Potential Bug Eggs ... or Slime Mold?

Advice for the Home Gardener from the Help Desk of the
UC Master Gardener Program of Contra Costa County

slime mold
young slime mold
Client's Request:  Yesterday I found what appear to be hundreds of white tiny eggs on my raised bed soil. I'm attaching a photo. Can you tell me what they are and if I should remove them? Thank you!

Help Desk Response: Thank you for contacting the UC Master Gardener Program Help Desk and for sending those good photos of the little white things on your soil. As I said in our conversation earlier today, they look like a type of slime mold and are not harmful to your garden. They eat bacteria and fungal spores, as well as organic debris and are not harmful to your garden They come in a wide variety of colors, shapes and sizes. 

Slime molds are pretty interesting organisms. They start out as individual cells and join together into a moving, sometimes pulsating mass. I found a couple of articles and videos about slime molds you might find of interest:

From KQED Science: https://www.kqed.org/science/635319/this-pulsating-slime-mold-comes-in-peace

From Bay Nature magazine: https://baynature.org/article/ask-naturalist-mysterious-tiny-eggs/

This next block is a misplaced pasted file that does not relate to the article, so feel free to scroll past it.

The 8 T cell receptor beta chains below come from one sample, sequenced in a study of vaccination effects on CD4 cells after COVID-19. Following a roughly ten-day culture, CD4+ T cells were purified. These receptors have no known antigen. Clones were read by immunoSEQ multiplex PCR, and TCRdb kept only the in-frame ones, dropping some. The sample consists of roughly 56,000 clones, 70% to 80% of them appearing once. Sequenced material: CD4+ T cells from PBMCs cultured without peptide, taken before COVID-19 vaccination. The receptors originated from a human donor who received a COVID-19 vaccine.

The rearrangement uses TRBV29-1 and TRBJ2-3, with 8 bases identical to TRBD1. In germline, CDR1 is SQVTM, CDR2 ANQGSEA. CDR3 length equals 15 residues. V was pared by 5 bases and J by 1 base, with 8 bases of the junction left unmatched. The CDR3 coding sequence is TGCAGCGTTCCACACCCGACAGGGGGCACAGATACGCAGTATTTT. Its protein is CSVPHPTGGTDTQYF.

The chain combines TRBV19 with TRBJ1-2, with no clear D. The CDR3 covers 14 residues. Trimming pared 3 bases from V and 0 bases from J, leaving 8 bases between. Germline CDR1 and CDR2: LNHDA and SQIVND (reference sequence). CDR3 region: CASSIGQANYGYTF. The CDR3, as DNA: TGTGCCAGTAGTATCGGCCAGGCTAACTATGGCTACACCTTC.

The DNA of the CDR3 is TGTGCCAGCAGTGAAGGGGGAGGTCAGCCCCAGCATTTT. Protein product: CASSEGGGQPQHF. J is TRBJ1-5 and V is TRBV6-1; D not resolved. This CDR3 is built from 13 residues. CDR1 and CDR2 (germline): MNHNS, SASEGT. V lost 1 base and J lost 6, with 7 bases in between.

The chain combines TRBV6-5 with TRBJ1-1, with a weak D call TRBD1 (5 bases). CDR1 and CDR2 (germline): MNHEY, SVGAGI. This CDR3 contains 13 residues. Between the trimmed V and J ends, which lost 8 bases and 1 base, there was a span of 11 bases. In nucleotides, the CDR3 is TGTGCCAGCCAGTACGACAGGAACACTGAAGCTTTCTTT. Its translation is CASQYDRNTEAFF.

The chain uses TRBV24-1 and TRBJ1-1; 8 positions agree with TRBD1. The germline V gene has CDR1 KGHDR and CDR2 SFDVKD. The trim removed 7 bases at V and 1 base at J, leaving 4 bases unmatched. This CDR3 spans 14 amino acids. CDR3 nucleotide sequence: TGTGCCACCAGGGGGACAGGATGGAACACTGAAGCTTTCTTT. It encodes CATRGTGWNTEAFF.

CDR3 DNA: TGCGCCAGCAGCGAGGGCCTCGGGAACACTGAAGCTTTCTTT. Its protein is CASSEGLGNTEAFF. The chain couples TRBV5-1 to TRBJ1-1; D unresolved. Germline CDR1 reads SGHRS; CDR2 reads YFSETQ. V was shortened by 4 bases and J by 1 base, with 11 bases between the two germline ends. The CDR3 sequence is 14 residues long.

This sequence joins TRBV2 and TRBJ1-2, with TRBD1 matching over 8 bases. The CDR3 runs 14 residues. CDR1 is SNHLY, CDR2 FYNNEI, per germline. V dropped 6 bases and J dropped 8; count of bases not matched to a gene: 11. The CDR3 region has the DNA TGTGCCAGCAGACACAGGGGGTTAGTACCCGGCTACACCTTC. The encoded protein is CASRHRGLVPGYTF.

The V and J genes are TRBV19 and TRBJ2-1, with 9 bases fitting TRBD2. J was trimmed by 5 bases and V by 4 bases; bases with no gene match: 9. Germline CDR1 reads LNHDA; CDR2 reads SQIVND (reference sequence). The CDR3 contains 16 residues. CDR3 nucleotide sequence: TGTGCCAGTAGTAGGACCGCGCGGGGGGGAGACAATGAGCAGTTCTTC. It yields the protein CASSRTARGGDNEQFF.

Happy gardening! Please let us know if you have further questions.

Don't miss our 2019 Great Tomato Plant Sale - 
Walnut Creek 3/30, 
Richmond 4/6, Antioch 4/13. 
Click link for more info:   http://ccmg.ucanr.edu/tomato/

Help Desk of the UC Master Gardener Program of Contra Costa County (SEH)

Note:  UC Master Gardeners Program of Contra Costa's Help Desk is available almost year-round to answer your gardening questions.  Except for a few holidays (e.g., last 2 weeks December), we're open every week, Monday through Thursday for walk-ins from 9:00 am to Noon at 2380 Bisso Lane, Concord, CA 94520. We can also be reached via telephone:  (925) 608-6683, email: ccmg@ucanr.edu, or on the web at http://ccmg.ucanr.edu/Ask_Us/. MGCC Blogs can be found at http://ccmg.ucanr.edu/HortCoCo/ You can also subscribe to the Blog.

By Steve I Morse
Author - Contra Costa County Master Gardener